I am quite tired of comments such as “this is marketing and advertising” every time someone tries to post any crowdfunding thing. Do you want open hardware? Do you want to support open hardware projects? Then you need to probably understand that crowdfunding will play a role.

                      This campaign is also the only easy way for people who are interested in such machine to get one. Building from the schematics and source code is not something easy, and will probably cost way more.

                      I posted this because 3 months ago there were well received posts in the past year and people appeared excited by it. This serves as a reminder that they can help fund it now.

                      This project aims to create a repairable, understandable and free machine for your general computing needs. Equating that with “corporate capitalism advertising practices” is wrong and completely missing the point on why it was posted.

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                        I disagree with your post entirely. For the most part, I come to lobsters to read about software and hardware.

                        This is not software or hardware - it’s basically a glorified Kickstarter campaign. If I wanted to buy/consume, I’d use another site.

                        I wouldn’t object if someone posted blog articles detailing the challenges in implementing open hardware, or design files, etc. This isn’t really that - it’s “pay us money and get a possible product” Which is kickstarter all over again.

                        You can posture about the politics of the economy all you want, but this doesn’t seem like an appropriate fit here. On HN and Reddit? Sure - people love to spend and donate to all sorts of political endeavors. This is the first time I’ve seen here a blatant kickstarter-like project. I’m happy they’re doing open hardware, but why am I seeing their store/campaign?

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                      Is there someone who can say something about the hardware regarding performance? Did someone maybe have the opportunity to try one?

                      How does the device handle modern browsing (videos, visualization, badly designed/optimized websites with lots of JS, Slack, Riot, …).

                      Also looking up the mentioned graphics card and CPU I wonder whether that means that both the one on the i.MX8M and the Vivante GC7000Lite can be used or whether I am misunderstanding something here.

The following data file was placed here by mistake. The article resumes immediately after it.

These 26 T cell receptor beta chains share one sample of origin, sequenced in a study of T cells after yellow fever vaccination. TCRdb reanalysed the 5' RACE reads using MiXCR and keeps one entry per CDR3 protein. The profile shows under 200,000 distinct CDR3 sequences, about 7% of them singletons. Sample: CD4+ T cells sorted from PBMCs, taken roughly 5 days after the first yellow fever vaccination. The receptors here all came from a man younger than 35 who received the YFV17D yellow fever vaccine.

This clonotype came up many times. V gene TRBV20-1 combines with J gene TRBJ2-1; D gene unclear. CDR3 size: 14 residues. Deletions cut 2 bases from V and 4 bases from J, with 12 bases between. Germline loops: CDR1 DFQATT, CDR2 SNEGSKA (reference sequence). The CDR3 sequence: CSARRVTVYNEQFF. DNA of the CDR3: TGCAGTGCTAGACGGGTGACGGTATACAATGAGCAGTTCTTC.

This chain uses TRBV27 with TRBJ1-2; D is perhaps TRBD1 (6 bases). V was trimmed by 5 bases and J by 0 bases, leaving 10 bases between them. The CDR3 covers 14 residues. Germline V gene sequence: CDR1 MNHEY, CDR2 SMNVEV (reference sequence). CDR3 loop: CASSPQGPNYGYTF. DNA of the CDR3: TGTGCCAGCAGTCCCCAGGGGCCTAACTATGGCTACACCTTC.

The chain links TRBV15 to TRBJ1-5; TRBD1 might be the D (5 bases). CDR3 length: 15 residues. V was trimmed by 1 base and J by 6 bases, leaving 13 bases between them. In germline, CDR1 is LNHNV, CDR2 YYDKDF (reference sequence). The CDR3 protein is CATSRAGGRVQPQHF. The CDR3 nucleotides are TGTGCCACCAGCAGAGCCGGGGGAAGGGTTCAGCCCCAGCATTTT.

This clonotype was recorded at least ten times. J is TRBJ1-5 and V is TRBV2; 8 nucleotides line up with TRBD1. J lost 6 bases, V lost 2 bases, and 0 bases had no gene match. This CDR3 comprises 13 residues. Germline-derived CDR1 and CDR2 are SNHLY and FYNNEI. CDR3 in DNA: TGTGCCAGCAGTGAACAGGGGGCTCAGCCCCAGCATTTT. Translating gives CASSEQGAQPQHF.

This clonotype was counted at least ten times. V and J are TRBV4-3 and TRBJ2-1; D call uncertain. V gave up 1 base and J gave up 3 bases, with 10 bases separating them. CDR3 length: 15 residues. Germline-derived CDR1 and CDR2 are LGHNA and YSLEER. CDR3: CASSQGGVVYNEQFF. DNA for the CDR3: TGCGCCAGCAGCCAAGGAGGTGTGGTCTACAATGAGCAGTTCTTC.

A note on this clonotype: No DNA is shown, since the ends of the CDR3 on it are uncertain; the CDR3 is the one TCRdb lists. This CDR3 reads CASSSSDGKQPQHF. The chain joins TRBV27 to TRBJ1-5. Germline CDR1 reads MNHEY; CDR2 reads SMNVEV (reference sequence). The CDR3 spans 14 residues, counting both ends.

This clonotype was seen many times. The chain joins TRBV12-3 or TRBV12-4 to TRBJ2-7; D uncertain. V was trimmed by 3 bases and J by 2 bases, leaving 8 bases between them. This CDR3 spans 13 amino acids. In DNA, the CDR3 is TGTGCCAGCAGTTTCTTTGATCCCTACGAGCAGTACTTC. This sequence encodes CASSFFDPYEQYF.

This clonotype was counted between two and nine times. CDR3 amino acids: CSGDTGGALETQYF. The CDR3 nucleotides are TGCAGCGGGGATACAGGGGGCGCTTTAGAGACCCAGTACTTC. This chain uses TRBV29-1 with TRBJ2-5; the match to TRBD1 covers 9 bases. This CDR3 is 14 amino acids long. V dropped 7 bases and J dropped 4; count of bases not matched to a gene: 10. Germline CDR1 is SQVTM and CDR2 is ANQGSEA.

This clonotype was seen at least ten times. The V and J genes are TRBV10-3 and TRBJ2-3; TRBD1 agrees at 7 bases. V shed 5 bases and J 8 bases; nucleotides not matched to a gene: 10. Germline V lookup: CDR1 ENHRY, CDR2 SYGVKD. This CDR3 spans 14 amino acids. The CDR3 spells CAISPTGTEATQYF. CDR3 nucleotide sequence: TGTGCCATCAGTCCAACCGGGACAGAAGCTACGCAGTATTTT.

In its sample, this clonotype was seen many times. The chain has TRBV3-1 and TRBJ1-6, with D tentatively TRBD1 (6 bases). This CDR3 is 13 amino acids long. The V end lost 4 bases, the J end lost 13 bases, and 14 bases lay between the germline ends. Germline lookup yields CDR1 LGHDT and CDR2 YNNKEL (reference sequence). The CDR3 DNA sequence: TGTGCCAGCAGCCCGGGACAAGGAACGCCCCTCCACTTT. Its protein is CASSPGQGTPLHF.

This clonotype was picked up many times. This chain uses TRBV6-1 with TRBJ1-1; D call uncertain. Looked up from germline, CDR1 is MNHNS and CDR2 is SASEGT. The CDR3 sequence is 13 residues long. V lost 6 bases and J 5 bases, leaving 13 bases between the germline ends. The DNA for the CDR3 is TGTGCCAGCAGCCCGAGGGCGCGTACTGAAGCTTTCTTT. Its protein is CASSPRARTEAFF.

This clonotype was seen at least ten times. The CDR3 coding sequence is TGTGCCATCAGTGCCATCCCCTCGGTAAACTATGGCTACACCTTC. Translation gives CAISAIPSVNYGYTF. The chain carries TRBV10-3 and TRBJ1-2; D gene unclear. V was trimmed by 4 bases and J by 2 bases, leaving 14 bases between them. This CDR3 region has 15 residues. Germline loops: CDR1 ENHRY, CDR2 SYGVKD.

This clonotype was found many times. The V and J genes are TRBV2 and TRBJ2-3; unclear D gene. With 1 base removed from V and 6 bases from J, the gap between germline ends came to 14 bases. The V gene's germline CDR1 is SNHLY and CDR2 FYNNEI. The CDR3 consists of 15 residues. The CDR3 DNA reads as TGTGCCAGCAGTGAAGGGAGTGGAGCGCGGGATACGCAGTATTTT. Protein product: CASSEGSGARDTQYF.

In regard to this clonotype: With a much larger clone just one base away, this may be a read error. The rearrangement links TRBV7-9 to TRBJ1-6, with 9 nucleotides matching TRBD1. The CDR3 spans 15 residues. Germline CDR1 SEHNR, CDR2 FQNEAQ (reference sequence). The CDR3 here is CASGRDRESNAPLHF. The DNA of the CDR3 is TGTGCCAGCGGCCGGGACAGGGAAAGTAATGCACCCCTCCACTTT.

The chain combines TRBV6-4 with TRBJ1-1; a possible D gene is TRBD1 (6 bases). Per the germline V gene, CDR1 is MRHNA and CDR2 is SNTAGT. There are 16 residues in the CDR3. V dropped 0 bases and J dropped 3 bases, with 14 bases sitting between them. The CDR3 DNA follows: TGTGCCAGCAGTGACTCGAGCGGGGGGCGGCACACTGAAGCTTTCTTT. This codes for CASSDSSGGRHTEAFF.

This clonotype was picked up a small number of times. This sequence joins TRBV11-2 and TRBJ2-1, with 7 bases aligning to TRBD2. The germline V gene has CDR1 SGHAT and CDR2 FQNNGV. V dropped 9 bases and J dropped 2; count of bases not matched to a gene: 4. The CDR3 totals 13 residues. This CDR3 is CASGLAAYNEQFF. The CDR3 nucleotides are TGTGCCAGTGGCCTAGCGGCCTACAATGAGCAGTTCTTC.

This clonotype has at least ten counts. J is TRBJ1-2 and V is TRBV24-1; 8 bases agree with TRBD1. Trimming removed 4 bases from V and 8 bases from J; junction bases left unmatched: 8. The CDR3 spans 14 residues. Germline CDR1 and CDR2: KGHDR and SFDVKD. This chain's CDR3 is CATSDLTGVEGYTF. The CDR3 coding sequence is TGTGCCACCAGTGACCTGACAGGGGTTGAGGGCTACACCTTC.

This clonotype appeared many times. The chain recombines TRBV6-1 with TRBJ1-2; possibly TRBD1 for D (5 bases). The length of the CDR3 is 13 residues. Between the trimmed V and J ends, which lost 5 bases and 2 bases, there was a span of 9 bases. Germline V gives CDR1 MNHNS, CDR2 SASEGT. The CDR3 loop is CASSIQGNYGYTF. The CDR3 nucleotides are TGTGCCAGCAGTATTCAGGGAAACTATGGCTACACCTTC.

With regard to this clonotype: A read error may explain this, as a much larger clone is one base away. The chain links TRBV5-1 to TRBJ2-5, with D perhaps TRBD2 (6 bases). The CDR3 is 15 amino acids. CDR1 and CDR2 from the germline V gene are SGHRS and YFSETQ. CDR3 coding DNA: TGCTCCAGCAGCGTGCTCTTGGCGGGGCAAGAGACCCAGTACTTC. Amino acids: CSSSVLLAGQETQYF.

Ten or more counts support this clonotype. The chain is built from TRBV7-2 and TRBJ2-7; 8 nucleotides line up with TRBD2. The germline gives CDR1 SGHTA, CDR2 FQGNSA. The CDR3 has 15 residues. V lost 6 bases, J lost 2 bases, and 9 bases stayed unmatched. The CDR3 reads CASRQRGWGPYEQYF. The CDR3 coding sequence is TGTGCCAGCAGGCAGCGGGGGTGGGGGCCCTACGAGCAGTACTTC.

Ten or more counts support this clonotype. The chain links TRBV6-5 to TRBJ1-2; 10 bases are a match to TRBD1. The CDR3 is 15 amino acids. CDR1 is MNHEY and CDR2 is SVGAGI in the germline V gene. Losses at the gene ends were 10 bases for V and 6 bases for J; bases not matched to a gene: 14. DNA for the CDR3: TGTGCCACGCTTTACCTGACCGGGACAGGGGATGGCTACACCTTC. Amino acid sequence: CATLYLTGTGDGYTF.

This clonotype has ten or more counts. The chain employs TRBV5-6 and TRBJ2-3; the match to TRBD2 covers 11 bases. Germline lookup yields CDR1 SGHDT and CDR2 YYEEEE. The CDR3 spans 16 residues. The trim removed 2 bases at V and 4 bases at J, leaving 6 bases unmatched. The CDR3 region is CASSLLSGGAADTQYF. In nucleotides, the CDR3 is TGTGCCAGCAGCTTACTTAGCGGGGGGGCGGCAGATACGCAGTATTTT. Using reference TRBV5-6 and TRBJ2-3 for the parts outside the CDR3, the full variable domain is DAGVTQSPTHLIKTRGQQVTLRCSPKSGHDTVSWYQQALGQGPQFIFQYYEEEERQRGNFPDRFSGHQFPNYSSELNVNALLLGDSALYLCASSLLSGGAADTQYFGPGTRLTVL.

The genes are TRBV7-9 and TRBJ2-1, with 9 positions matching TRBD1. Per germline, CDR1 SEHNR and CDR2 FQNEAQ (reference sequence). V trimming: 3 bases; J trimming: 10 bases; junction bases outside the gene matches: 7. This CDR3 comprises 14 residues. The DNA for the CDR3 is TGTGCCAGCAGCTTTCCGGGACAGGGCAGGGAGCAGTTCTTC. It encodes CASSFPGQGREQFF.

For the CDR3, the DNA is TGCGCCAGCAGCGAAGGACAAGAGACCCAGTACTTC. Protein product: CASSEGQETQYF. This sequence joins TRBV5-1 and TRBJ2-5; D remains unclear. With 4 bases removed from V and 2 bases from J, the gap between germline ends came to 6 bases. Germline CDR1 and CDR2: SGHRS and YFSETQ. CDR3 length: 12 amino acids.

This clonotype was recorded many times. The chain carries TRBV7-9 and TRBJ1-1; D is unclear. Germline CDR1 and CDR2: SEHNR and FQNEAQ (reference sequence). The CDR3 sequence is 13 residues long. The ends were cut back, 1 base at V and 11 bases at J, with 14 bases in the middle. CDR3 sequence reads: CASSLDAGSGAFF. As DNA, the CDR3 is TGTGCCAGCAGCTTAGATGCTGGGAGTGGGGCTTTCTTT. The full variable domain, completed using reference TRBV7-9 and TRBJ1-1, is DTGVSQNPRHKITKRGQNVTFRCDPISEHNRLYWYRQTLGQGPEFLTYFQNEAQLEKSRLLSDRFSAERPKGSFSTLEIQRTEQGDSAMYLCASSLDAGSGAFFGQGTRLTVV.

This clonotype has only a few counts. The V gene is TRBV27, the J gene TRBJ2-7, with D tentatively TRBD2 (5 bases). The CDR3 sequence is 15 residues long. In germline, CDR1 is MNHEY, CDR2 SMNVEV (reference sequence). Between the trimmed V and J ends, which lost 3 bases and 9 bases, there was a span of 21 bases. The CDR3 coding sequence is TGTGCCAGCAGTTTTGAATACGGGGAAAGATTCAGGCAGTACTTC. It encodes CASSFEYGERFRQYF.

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                        i.MX8 == Cortex-A53 == sadness.

                        Cortex-A72 is the minimum usable desktop CPU core. The A53 is an in-order core. It’s really, really not fast.

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                          The i.MX8MQ comes with the Vivante GPU.

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                            Thank you. Somehow I didn’t manage to find a hint of that. I always just find that it support OpenGL 3, Vulkan, etc.

                            Do you know anything regarding its performance for day to day web browsing?

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                          This is neat, but as my friend pointed out: these machines are woefully underpowered for the price point. Several years old hardware at today’s high-end laptop price.

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                            That’s a reasonable point to make. It’s also reasonable to highlight that the CPU and RAM module use a standard open-sourced SODIMM factor and are designed to be replaceable. Once we have decent RISC-V setups available, these can be manufactured and this can be swapped out.

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                            That they care about Genode support is a big highlight for me. Genode allows for the construction of operating systems with an actually decent architecture (3rd gen microkernel, multiserver, built around capabilities) and supports good microkernels (seL4).

                            However, I will play it safe and watch from the sidelines. I almost got burned with the EOMA68 Computing Devices, but a little research uncovered a history of not delivering (do look up vivaldi tablet), I played it cautious by just observing, and it turned out to be a good choice on hindsight.